Origin and usage
The noun primrose probably came into English from an Anglo-Norman word ‘primerose’, although it neither is nor resembles a rose. It was first recorded in the early 15th century.
The modest primrose appears in early spring as the snowdrops fade, along with early daffodils and crocuses. It is a kind of primula, as is the cowslip, another early spring flower of the countryside, though both are much less flashy than their cultivated cousins. Just as the primrose is not a rose, the evening primrose is not a primrose, though they both have yellow flowers. Primrose is also a colour, pale yellow like its floral namesake. 22nd March is Mother’s Day in the UK this year; it always falls on the fourth Sunday in Lent and three Sundays before Easter. The day was previously known as Mothering Sunday, a day when young people working away from home were given permission to go home and attend their local church with their families. Since the event always fell in spring, the returning children started gathering wild flowers, often primroses, on the way to or from church to give to their mothers. Influenced by the American festival, which is observed in May, this tradition has morphed into a more general occasion for giving cards and gifts to mothers as a sign of appreciation and love. The entry for primrose is one of many in Macmillan Dictionary that are enhanced by images.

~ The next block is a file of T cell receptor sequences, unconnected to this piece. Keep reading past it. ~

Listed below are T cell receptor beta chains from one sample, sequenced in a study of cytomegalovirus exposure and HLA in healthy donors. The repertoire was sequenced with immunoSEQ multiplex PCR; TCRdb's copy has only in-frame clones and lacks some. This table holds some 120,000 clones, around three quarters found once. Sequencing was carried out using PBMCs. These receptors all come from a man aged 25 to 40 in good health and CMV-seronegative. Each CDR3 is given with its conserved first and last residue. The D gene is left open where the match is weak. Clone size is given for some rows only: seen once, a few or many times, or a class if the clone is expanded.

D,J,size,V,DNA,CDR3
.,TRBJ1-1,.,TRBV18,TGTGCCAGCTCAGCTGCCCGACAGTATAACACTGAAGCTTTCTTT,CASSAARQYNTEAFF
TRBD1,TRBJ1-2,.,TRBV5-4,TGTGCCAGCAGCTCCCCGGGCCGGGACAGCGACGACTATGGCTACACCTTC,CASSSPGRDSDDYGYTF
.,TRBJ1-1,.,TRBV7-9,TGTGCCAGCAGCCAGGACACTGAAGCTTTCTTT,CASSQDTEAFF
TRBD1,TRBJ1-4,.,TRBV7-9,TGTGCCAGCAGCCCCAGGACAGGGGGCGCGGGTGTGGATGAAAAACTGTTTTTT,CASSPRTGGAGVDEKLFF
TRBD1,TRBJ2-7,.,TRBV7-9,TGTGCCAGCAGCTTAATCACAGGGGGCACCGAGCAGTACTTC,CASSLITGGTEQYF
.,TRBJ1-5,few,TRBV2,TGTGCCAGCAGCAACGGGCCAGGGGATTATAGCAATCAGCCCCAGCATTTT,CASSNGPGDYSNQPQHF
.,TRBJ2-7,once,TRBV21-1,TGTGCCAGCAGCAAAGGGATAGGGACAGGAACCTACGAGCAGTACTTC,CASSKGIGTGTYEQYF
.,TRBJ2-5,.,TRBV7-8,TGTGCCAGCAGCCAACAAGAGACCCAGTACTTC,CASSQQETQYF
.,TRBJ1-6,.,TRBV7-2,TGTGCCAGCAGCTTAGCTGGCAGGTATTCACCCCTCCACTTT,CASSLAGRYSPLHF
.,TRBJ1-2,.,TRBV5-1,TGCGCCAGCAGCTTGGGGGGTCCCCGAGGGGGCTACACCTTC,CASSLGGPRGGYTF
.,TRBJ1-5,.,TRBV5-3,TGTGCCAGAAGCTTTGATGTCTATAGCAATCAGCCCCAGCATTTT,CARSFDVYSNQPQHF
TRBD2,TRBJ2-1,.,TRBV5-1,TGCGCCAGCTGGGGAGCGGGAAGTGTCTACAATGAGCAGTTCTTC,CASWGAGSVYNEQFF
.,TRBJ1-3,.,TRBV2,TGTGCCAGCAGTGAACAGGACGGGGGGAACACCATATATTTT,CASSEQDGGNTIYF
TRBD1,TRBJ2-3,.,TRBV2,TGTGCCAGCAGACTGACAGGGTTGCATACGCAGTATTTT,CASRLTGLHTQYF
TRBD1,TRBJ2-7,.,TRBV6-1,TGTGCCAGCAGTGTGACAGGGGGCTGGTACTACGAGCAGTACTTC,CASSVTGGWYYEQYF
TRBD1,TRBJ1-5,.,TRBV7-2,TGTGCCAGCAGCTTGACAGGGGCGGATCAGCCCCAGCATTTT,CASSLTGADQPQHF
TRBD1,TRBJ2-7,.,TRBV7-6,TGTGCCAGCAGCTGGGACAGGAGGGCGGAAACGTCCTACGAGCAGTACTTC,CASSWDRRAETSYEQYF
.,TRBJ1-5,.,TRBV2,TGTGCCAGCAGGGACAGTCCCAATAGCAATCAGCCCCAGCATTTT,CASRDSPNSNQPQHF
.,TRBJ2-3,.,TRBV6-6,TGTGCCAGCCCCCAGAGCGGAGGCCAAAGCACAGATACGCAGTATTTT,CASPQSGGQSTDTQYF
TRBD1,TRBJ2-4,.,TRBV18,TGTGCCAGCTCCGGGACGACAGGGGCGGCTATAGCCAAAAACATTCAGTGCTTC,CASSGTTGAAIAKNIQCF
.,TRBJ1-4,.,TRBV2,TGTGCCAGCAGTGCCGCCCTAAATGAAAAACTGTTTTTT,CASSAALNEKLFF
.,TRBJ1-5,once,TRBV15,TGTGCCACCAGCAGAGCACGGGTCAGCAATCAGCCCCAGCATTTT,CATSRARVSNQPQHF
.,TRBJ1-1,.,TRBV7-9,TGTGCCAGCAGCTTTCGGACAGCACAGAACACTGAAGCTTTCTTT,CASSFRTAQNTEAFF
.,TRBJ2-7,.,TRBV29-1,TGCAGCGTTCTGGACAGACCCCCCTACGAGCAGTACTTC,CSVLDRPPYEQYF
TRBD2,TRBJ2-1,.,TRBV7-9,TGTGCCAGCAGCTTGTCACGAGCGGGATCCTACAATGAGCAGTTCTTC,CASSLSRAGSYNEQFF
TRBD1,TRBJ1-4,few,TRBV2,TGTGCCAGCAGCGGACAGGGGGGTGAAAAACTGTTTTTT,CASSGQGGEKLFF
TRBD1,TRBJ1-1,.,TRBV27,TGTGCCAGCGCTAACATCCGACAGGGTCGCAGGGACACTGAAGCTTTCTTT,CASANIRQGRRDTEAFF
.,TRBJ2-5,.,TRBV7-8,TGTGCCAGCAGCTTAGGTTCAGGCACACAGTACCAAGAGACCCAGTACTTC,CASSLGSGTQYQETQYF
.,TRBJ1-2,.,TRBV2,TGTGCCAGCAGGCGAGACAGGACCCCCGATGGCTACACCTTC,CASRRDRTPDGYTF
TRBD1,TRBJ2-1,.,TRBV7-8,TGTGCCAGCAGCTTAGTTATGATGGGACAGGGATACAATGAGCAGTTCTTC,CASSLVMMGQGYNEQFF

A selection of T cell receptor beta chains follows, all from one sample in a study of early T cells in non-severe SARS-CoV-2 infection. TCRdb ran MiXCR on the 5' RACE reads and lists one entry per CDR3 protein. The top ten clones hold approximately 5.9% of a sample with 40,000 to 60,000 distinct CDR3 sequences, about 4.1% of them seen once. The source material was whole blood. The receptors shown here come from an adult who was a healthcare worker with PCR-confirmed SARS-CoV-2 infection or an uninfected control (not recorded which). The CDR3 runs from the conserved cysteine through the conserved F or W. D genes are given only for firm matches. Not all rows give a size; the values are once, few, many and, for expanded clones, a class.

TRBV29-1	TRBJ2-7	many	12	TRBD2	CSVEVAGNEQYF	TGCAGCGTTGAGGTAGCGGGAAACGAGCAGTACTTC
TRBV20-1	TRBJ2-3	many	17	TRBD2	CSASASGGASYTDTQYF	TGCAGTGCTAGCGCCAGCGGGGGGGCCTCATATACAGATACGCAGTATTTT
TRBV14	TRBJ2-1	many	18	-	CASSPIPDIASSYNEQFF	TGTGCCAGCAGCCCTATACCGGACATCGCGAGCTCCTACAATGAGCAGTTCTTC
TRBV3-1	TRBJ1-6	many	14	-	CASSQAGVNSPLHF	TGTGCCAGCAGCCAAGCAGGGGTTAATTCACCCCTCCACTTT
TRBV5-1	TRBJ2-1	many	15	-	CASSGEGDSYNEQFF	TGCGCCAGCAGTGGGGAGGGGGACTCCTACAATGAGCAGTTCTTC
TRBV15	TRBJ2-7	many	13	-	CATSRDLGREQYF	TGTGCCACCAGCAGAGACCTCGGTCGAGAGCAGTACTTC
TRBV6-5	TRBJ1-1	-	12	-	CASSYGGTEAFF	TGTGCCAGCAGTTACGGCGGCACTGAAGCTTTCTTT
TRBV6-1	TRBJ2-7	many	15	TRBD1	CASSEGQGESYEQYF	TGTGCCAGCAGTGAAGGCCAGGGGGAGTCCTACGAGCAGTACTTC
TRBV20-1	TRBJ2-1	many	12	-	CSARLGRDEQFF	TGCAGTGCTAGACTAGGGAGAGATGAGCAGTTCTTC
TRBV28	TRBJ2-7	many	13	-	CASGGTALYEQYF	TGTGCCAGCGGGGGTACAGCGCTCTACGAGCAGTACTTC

cowslip, primula, evening primrose